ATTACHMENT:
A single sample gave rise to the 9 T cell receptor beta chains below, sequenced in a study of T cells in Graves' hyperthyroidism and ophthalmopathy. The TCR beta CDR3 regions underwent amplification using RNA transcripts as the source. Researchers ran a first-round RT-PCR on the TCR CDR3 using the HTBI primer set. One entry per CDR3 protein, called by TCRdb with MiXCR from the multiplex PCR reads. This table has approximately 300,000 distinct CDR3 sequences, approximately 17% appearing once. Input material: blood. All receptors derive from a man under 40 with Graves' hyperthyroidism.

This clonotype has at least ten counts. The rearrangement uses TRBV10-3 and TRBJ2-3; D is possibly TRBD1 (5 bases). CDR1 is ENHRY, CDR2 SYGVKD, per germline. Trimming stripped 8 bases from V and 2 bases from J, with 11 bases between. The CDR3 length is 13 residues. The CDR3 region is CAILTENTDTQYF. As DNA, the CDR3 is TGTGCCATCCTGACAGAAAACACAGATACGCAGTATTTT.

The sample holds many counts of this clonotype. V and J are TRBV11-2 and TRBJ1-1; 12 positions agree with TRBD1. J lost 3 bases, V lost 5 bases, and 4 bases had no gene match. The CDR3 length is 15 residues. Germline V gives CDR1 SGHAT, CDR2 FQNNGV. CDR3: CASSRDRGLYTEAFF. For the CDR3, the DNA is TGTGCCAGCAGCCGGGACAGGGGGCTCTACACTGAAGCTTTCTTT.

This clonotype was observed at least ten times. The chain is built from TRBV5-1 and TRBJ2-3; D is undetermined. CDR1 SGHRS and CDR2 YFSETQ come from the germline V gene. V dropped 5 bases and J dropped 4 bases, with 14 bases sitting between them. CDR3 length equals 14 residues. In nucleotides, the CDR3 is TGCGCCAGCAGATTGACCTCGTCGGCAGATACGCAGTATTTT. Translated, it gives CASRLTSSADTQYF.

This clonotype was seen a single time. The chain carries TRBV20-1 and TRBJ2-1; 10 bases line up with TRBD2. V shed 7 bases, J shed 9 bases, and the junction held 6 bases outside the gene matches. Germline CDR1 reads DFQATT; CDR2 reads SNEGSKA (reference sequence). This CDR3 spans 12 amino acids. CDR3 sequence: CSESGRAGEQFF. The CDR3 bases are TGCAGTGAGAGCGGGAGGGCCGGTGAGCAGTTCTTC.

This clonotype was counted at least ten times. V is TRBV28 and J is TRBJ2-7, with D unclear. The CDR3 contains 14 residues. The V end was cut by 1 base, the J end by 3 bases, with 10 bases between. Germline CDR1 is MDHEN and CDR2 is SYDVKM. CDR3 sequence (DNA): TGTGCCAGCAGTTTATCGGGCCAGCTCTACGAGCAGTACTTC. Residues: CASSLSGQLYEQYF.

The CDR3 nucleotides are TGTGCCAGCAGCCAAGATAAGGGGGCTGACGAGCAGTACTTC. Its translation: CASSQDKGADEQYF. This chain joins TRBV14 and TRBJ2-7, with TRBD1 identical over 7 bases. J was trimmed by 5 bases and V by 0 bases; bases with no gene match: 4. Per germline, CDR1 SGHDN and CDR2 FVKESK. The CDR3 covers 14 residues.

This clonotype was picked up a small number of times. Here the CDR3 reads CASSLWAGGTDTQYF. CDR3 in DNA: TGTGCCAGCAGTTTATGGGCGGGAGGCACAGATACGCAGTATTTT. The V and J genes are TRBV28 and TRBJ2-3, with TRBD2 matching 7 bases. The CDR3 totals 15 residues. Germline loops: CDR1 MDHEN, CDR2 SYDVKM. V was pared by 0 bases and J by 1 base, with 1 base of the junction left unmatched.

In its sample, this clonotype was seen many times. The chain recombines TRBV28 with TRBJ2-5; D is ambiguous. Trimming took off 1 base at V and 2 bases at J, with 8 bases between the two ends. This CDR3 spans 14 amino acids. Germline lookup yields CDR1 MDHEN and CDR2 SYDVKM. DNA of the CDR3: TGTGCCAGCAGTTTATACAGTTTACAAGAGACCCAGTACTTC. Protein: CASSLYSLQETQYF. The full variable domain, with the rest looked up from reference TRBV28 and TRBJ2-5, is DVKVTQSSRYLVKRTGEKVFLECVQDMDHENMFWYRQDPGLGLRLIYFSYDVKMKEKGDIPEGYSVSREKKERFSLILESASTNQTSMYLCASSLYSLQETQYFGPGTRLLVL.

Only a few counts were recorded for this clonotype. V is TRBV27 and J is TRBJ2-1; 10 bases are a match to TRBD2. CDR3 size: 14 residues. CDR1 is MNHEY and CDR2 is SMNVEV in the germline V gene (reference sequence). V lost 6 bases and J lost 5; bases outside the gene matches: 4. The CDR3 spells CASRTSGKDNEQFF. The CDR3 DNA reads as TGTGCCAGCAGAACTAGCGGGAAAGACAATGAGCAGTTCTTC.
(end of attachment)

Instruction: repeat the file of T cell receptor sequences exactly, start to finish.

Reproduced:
A single sample gave rise to the 9 T cell receptor beta chains below, sequenced in a study of T cells in Graves' hyperthyroidism and ophthalmopathy. The TCR beta CDR3 regions underwent amplification using RNA transcripts as the source. Researchers ran a first-round RT-PCR on the TCR CDR3 using the HTBI primer set. One entry per CDR3 protein, called by TCRdb with MiXCR from the multiplex PCR reads. This table has approximately 300,000 distinct CDR3 sequences, approximately 17% appearing once. Input material: blood. All receptors derive from a man under 40 with Graves' hyperthyroidism.

This clonotype has at least ten counts. The rearrangement uses TRBV10-3 and TRBJ2-3; D is possibly TRBD1 (5 bases). CDR1 is ENHRY, CDR2 SYGVKD, per germline. Trimming stripped 8 bases from V and 2 bases from J, with 11 bases between. The CDR3 length is 13 residues. The CDR3 region is CAILTENTDTQYF. As DNA, the CDR3 is TGTGCCATCCTGACAGAAAACACAGATACGCAGTATTTT.

The sample holds many counts of this clonotype. V and J are TRBV11-2 and TRBJ1-1; 12 positions agree with TRBD1. J lost 3 bases, V lost 5 bases, and 4 bases had no gene match. The CDR3 length is 15 residues. Germline V gives CDR1 SGHAT, CDR2 FQNNGV. CDR3: CASSRDRGLYTEAFF. For the CDR3, the DNA is TGTGCCAGCAGCCGGGACAGGGGGCTCTACACTGAAGCTTTCTTT.

This clonotype was observed at least ten times. The chain is built from TRBV5-1 and TRBJ2-3; D is undetermined. CDR1 SGHRS and CDR2 YFSETQ come from the germline V gene. V dropped 5 bases and J dropped 4 bases, with 14 bases sitting between them. CDR3 length equals 14 residues. In nucleotides, the CDR3 is TGCGCCAGCAGATTGACCTCGTCGGCAGATACGCAGTATTTT. Translated, it gives CASRLTSSADTQYF.

This clonotype was seen a single time. The chain carries TRBV20-1 and TRBJ2-1; 10 bases line up with TRBD2. V shed 7 bases, J shed 9 bases, and the junction held 6 bases outside the gene matches. Germline CDR1 reads DFQATT; CDR2 reads SNEGSKA (reference sequence). This CDR3 spans 12 amino acids. CDR3 sequence: CSESGRAGEQFF. The CDR3 bases are TGCAGTGAGAGCGGGAGGGCCGGTGAGCAGTTCTTC.

This clonotype was counted at least ten times. V is TRBV28 and J is TRBJ2-7, with D unclear. The CDR3 contains 14 residues. The V end was cut by 1 base, the J end by 3 bases, with 10 bases between. Germline CDR1 is MDHEN and CDR2 is SYDVKM. CDR3 sequence (DNA): TGTGCCAGCAGTTTATCGGGCCAGCTCTACGAGCAGTACTTC. Residues: CASSLSGQLYEQYF.

The CDR3 nucleotides are TGTGCCAGCAGCCAAGATAAGGGGGCTGACGAGCAGTACTTC. Its translation: CASSQDKGADEQYF. This chain joins TRBV14 and TRBJ2-7, with TRBD1 identical over 7 bases. J was trimmed by 5 bases and V by 0 bases; bases with no gene match: 4. Per germline, CDR1 SGHDN and CDR2 FVKESK. The CDR3 covers 14 residues.

This clonotype was picked up a small number of times. Here the CDR3 reads CASSLWAGGTDTQYF. CDR3 in DNA: TGTGCCAGCAGTTTATGGGCGGGAGGCACAGATACGCAGTATTTT. The V and J genes are TRBV28 and TRBJ2-3, with TRBD2 matching 7 bases. The CDR3 totals 15 residues. Germline loops: CDR1 MDHEN, CDR2 SYDVKM. V was pared by 0 bases and J by 1 base, with 1 base of the junction left unmatched.

In its sample, this clonotype was seen many times. The chain recombines TRBV28 with TRBJ2-5; D is ambiguous. Trimming took off 1 base at V and 2 bases at J, with 8 bases between the two ends. This CDR3 spans 14 amino acids. Germline lookup yields CDR1 MDHEN and CDR2 SYDVKM. DNA of the CDR3: TGTGCCAGCAGTTTATACAGTTTACAAGAGACCCAGTACTTC. Protein: CASSLYSLQETQYF. The full variable domain, with the rest looked up from reference TRBV28 and TRBJ2-5, is DVKVTQSSRYLVKRTGEKVFLECVQDMDHENMFWYRQDPGLGLRLIYFSYDVKMKEKGDIPEGYSVSREKKERFSLILESASTNQTSMYLCASSLYSLQETQYFGPGTRLLVL.

Only a few counts were recorded for this clonotype. V is TRBV27 and J is TRBJ2-1; 10 bases are a match to TRBD2. CDR3 size: 14 residues. CDR1 is MNHEY and CDR2 is SMNVEV in the germline V gene (reference sequence). V lost 6 bases and J lost 5; bases outside the gene matches: 4. The CDR3 spells CASRTSGKDNEQFF. The CDR3 DNA reads as TGTGCCAGCAGAACTAGCGGGAAAGACAATGAGCAGTTCTTC.